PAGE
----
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Simple Comparator with a LM339N Answered


I am trying to make a simple comparator with a LM339N. I don't understand what is wrong with the circuit. The output is always low, even when the inputs are reversed. The schematic is attached--the schematic doesn't include the two 100k ohm pull-down resistors on the inputs. 

Thank you.


I can see from the photos that you have connected a battery to the + and - strips down the left hand side of the breadboard. I can't see that you have connected these to the + and - strips on the right hand side. If you haven't then this is obviously going to cause you problems.

Yes, thank you. The power rails are connected at the very bottom. I should have mentioned that. The LED on the right side lights up, so the output of the comparator is low and there is power going to both sides of the breadboard. When the inputs are reversed, the LED on the left should light up. However, the LED on the right is always on regardless of the input to the IC. Any other ideas?

This is how the 339 works! It will never give you a high output, only low. There is a good reason for this I am sure but if you change to another comparator it will be fine.

You aren't comparing anything. The voltage on the + and - is the same, less the leakage current voltage drop in the inputs, and, at a guess that means that the input is biased so the output is always off.


The + input is 6V through 2200 ohms and 6800 ohms, and the - input is 6V through 2200 ohms. This produces a low output. When this setup is reversed, so that the + input is 6V through 2200 ohms, and the - input is 6V through 2200 ohms and 6800 ohms, the output is still low. Am I missing something? Thank you for your response.

The change in resistance will change the current through the circuit, but not the voltage. You will want to use a "voltage divider". Look it up.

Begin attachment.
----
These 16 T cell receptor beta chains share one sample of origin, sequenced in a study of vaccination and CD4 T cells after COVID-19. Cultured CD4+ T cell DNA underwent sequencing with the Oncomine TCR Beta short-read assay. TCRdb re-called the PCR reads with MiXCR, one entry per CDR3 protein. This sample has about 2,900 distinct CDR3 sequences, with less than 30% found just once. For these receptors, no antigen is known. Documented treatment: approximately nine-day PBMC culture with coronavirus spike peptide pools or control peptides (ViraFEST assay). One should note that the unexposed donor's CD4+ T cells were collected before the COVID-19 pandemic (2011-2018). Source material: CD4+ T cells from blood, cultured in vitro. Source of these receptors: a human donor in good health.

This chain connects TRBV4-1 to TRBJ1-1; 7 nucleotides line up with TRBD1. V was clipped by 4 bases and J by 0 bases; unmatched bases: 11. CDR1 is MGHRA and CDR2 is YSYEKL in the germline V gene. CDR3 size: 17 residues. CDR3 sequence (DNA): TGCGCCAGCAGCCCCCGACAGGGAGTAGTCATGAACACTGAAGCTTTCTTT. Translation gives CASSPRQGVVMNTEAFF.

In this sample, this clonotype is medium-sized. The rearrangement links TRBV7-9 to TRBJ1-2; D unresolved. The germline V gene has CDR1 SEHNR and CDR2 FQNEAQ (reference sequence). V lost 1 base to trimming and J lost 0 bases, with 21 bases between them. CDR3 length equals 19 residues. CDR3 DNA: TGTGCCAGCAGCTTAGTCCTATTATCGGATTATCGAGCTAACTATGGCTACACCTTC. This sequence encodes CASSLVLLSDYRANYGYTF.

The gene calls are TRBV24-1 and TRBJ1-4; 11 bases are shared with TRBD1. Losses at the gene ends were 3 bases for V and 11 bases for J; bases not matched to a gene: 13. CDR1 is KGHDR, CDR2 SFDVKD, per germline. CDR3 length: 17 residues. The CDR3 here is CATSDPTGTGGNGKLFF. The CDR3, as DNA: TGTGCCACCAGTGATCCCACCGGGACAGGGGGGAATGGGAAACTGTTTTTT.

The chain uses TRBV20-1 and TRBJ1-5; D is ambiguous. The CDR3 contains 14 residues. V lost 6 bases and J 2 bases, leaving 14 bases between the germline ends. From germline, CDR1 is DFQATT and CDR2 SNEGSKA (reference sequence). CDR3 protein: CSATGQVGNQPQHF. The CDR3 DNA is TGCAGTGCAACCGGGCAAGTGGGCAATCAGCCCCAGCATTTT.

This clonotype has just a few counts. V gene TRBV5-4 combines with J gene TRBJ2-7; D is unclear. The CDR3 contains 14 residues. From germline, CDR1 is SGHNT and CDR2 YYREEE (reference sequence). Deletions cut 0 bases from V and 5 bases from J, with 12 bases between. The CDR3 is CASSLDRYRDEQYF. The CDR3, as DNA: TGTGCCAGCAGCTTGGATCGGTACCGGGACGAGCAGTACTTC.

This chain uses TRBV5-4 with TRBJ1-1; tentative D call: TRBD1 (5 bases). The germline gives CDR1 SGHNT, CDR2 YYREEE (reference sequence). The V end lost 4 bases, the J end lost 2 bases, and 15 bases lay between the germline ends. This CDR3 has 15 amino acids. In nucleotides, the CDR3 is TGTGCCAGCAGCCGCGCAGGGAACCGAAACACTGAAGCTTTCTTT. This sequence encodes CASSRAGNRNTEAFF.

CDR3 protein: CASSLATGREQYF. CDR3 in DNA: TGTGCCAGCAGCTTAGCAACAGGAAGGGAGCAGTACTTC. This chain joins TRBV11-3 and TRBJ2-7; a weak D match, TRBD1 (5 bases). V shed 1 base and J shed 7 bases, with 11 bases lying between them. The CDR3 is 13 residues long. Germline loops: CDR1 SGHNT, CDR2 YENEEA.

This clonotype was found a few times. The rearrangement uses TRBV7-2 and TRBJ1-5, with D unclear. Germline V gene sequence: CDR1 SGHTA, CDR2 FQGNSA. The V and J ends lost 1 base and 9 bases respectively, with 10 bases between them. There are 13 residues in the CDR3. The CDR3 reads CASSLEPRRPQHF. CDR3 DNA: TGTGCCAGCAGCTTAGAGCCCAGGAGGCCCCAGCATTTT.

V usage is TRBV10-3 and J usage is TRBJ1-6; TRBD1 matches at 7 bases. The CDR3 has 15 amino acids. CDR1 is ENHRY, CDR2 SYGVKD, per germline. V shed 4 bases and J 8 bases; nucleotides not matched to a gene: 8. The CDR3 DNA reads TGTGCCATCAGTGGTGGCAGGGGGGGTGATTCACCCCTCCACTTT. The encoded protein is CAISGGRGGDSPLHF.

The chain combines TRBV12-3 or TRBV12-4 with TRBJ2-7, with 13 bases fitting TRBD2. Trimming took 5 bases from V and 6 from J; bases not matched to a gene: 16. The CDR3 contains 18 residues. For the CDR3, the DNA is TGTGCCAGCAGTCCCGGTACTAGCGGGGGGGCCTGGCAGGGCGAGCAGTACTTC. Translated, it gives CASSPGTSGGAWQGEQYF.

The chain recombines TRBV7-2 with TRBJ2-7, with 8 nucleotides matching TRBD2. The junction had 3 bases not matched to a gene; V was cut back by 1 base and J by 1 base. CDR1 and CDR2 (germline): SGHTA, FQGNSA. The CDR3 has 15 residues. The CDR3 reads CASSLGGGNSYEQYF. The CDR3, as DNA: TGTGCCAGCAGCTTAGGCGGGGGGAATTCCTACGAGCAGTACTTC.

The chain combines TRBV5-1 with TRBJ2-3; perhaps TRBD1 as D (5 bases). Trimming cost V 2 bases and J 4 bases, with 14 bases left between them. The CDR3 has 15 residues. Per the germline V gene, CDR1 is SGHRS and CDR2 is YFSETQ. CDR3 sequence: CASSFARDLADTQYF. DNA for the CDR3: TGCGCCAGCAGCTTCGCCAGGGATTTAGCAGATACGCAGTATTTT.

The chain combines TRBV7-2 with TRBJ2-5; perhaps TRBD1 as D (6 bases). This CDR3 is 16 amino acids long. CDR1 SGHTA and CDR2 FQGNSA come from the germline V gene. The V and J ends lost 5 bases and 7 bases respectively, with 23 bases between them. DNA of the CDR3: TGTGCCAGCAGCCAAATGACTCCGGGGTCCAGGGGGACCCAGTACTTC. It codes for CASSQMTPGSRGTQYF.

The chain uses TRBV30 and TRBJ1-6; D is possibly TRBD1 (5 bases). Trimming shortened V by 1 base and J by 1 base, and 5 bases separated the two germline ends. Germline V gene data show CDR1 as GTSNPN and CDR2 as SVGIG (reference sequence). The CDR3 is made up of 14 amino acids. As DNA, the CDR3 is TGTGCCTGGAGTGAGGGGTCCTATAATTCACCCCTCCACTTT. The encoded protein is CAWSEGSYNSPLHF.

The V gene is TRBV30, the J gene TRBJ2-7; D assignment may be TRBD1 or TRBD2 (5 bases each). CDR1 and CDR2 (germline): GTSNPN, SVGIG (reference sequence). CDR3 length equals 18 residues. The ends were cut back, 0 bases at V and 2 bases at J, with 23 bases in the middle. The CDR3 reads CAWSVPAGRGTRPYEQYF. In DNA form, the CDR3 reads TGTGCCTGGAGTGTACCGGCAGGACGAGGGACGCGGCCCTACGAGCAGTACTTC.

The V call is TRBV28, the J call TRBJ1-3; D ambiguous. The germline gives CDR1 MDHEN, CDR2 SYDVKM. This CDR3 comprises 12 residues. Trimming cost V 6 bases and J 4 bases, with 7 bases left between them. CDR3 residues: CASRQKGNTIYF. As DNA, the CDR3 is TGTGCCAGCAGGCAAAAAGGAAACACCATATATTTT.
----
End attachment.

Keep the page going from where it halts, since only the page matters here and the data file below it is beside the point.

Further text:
Even with the 100k ohm pull-down resistor on each input?

redraw the schematic.

Here it is: The inputs can be reversed without changing the output, which shouldn't happen.


What you have there is a current divider.

+1. Inputs to the op-amp are high impedence. There isn't much current flow, so there isn't much voltage drop across the resistors, so you aren't going to see much.(In most applications, op-amps are used in an active feedback loop, which makes them behave almost like infinite impedence inputs).

If you want to measure the resistance of the two inputs by comparing the voltage drop, you want to add resistors going from the input pins to ground. That gives you a voltage divider between this grounding resistor and the resistance being measured, which the op-amp can then watch and compare in a semi-reasonable manner.

My schematic doesn't include the 100k ohm pull-down resistors. Each input is connected to ground with a 100k ohm resistor. This creates a voltage divider, right? When I uploaded the image, I didn't realize that I had forgotten them. Thank you for your reply.

Hello dboone628. Some answers to your question are in error. I am familiar with comparators as i worked with them 3 years at a treadmill circuit board manufacturing plant. Because the schematic looks the same as a simple OP-AMP... many think they operate the same. However, a comparator looks at 2 different voltages at the 2 inputs. Then makes the output either "GROUNDED" or "OPEN". Your inputs are BOTH going to be 6volts... because you dont have any voltage divider. To fix it... do this : Just connect a 10K variable resistor to make a voltage divider. connect the MIDDLE wire (wiper-arm) to ONE comparator input. connect the top side of the variable resistor to plus... and the bottom wire to ground. Now, when you turn the knob, your voltage will change at the comparator input. Do the same thing for the OTHER comparator input also. You cant have full voltage going in one input because how can you make the OTHER input go higher than that!! ? you cant! so the comparator cannot compare them when they are both the same. But now... with both inputs variable... now your output will be either grounded or open. The comparator will not have any output voltage as an OP AMP would. So when you get your INPUTS fixed... now your led's should BOTH be lit when the comparator output is OPEN... and only the UPPER led will be lit when the comparator output is GROUNDED.

I agree with what you are saying, but the schematic in the picture is not exact. I have a 100k ohm pull-down resistor on each input. Does that not create a voltage divider?

framistan is correct. Listen to him.